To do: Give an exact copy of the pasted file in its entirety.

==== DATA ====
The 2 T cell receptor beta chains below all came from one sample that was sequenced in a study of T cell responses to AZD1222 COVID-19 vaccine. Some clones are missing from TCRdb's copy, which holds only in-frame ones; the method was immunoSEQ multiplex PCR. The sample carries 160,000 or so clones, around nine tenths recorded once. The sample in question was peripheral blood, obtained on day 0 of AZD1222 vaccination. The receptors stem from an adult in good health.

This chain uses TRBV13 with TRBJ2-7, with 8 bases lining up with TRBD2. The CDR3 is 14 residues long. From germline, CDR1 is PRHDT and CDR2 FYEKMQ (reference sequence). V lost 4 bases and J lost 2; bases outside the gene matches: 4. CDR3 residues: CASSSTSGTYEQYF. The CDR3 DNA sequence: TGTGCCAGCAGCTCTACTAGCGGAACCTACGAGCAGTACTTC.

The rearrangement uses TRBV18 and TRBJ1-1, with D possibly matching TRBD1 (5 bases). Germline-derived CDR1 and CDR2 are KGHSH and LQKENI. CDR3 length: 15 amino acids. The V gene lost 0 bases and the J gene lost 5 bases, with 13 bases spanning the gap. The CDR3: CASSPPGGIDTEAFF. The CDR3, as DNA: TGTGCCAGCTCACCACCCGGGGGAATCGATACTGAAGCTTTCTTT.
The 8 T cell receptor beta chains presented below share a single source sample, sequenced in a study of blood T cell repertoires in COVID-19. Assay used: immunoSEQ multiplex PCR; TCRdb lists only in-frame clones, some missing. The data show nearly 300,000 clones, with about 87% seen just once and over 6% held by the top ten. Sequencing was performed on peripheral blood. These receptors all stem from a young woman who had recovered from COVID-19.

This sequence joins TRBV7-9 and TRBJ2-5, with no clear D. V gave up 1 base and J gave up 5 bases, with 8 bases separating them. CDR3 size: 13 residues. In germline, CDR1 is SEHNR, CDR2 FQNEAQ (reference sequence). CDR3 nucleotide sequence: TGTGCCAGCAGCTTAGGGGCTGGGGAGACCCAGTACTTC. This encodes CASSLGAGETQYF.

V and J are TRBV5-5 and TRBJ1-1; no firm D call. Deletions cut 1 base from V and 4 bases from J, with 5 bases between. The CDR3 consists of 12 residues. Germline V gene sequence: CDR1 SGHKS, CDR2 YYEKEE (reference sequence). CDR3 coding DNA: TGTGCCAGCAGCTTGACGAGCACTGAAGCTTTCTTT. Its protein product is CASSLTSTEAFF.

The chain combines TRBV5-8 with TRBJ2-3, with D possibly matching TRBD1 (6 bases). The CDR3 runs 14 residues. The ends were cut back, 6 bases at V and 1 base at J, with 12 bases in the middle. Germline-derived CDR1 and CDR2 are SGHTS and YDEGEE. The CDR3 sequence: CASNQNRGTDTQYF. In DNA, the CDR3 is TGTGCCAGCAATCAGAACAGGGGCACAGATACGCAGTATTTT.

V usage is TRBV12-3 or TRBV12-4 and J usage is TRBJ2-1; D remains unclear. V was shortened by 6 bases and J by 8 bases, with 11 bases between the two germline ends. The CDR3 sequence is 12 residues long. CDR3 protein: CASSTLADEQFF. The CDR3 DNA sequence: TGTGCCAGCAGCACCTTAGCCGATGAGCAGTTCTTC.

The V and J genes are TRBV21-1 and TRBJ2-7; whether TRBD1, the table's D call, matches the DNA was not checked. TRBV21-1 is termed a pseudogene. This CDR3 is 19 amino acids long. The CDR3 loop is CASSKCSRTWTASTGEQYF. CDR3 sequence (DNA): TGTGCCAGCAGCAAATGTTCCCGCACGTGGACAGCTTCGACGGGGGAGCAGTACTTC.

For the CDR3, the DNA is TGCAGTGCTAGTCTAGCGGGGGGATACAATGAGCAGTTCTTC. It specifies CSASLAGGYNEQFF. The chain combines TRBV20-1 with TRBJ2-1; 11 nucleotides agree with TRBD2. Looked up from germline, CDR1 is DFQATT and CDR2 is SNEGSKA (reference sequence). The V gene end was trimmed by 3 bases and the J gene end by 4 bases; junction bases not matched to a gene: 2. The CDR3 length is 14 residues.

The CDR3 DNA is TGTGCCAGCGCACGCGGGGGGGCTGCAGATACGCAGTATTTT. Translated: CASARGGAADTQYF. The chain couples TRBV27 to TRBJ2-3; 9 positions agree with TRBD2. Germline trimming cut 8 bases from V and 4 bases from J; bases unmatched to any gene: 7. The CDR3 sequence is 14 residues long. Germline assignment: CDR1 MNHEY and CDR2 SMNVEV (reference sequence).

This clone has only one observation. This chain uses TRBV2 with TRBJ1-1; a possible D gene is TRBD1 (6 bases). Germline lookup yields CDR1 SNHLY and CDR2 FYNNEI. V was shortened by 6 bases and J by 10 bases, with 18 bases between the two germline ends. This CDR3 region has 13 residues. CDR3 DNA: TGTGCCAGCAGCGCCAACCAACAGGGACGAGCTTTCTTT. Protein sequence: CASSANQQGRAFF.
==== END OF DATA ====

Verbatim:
The 2 T cell receptor beta chains below all came from one sample that was sequenced in a study of T cell responses to AZD1222 COVID-19 vaccine. Some clones are missing from TCRdb's copy, which holds only in-frame ones; the method was immunoSEQ multiplex PCR. The sample carries 160,000 or so clones, around nine tenths recorded once. The sample in question was peripheral blood, obtained on day 0 of AZD1222 vaccination. The receptors stem from an adult in good health.

This chain uses TRBV13 with TRBJ2-7, with 8 bases lining up with TRBD2. The CDR3 is 14 residues long. From germline, CDR1 is PRHDT and CDR2 FYEKMQ (reference sequence). V lost 4 bases and J lost 2; bases outside the gene matches: 4. CDR3 residues: CASSSTSGTYEQYF. The CDR3 DNA sequence: TGTGCCAGCAGCTCTACTAGCGGAACCTACGAGCAGTACTTC.

The rearrangement uses TRBV18 and TRBJ1-1, with D possibly matching TRBD1 (5 bases). Germline-derived CDR1 and CDR2 are KGHSH and LQKENI. CDR3 length: 15 amino acids. The V gene lost 0 bases and the J gene lost 5 bases, with 13 bases spanning the gap. The CDR3: CASSPPGGIDTEAFF. The CDR3, as DNA: TGTGCCAGCTCACCACCCGGGGGAATCGATACTGAAGCTTTCTTT.
The 8 T cell receptor beta chains presented below share a single source sample, sequenced in a study of blood T cell repertoires in COVID-19. Assay used: immunoSEQ multiplex PCR; TCRdb lists only in-frame clones, some missing. The data show nearly 300,000 clones, with about 87% seen just once and over 6% held by the top ten. Sequencing was performed on peripheral blood. These receptors all stem from a young woman who had recovered from COVID-19.

This sequence joins TRBV7-9 and TRBJ2-5, with no clear D. V gave up 1 base and J gave up 5 bases, with 8 bases separating them. CDR3 size: 13 residues. In germline, CDR1 is SEHNR, CDR2 FQNEAQ (reference sequence). CDR3 nucleotide sequence: TGTGCCAGCAGCTTAGGGGCTGGGGAGACCCAGTACTTC. This encodes CASSLGAGETQYF.

V and J are TRBV5-5 and TRBJ1-1; no firm D call. Deletions cut 1 base from V and 4 bases from J, with 5 bases between. The CDR3 consists of 12 residues. Germline V gene sequence: CDR1 SGHKS, CDR2 YYEKEE (reference sequence). CDR3 coding DNA: TGTGCCAGCAGCTTGACGAGCACTGAAGCTTTCTTT. Its protein product is CASSLTSTEAFF.

The chain combines TRBV5-8 with TRBJ2-3, with D possibly matching TRBD1 (6 bases). The CDR3 runs 14 residues. The ends were cut back, 6 bases at V and 1 base at J, with 12 bases in the middle. Germline-derived CDR1 and CDR2 are SGHTS and YDEGEE. The CDR3 sequence: CASNQNRGTDTQYF. In DNA, the CDR3 is TGTGCCAGCAATCAGAACAGGGGCACAGATACGCAGTATTTT.

V usage is TRBV12-3 or TRBV12-4 and J usage is TRBJ2-1; D remains unclear. V was shortened by 6 bases and J by 8 bases, with 11 bases between the two germline ends. The CDR3 sequence is 12 residues long. CDR3 protein: CASSTLADEQFF. The CDR3 DNA sequence: TGTGCCAGCAGCACCTTAGCCGATGAGCAGTTCTTC.

The V and J genes are TRBV21-1 and TRBJ2-7; whether TRBD1, the table's D call, matches the DNA was not checked. TRBV21-1 is termed a pseudogene. This CDR3 is 19 amino acids long. The CDR3 loop is CASSKCSRTWTASTGEQYF. CDR3 sequence (DNA): TGTGCCAGCAGCAAATGTTCCCGCACGTGGACAGCTTCGACGGGGGAGCAGTACTTC.

For the CDR3, the DNA is TGCAGTGCTAGTCTAGCGGGGGGATACAATGAGCAGTTCTTC. It specifies CSASLAGGYNEQFF. The chain combines TRBV20-1 with TRBJ2-1; 11 nucleotides agree with TRBD2. Looked up from germline, CDR1 is DFQATT and CDR2 is SNEGSKA (reference sequence). The V gene end was trimmed by 3 bases and the J gene end by 4 bases; junction bases not matched to a gene: 2. The CDR3 length is 14 residues.

The CDR3 DNA is TGTGCCAGCGCACGCGGGGGGGCTGCAGATACGCAGTATTTT. Translated: CASARGGAADTQYF. The chain couples TRBV27 to TRBJ2-3; 9 positions agree with TRBD2. Germline trimming cut 8 bases from V and 4 bases from J; bases unmatched to any gene: 7. The CDR3 sequence is 14 residues long. Germline assignment: CDR1 MNHEY and CDR2 SMNVEV (reference sequence).

This clone has only one observation. This chain uses TRBV2 with TRBJ1-1; a possible D gene is TRBD1 (6 bases). Germline lookup yields CDR1 SNHLY and CDR2 FYNNEI. V was shortened by 6 bases and J by 10 bases, with 18 bases between the two germline ends. This CDR3 region has 13 residues. CDR3 DNA: TGTGCCAGCAGCGCCAACCAACAGGGACGAGCTTTCTTT. Protein sequence: CASSANQQGRAFF.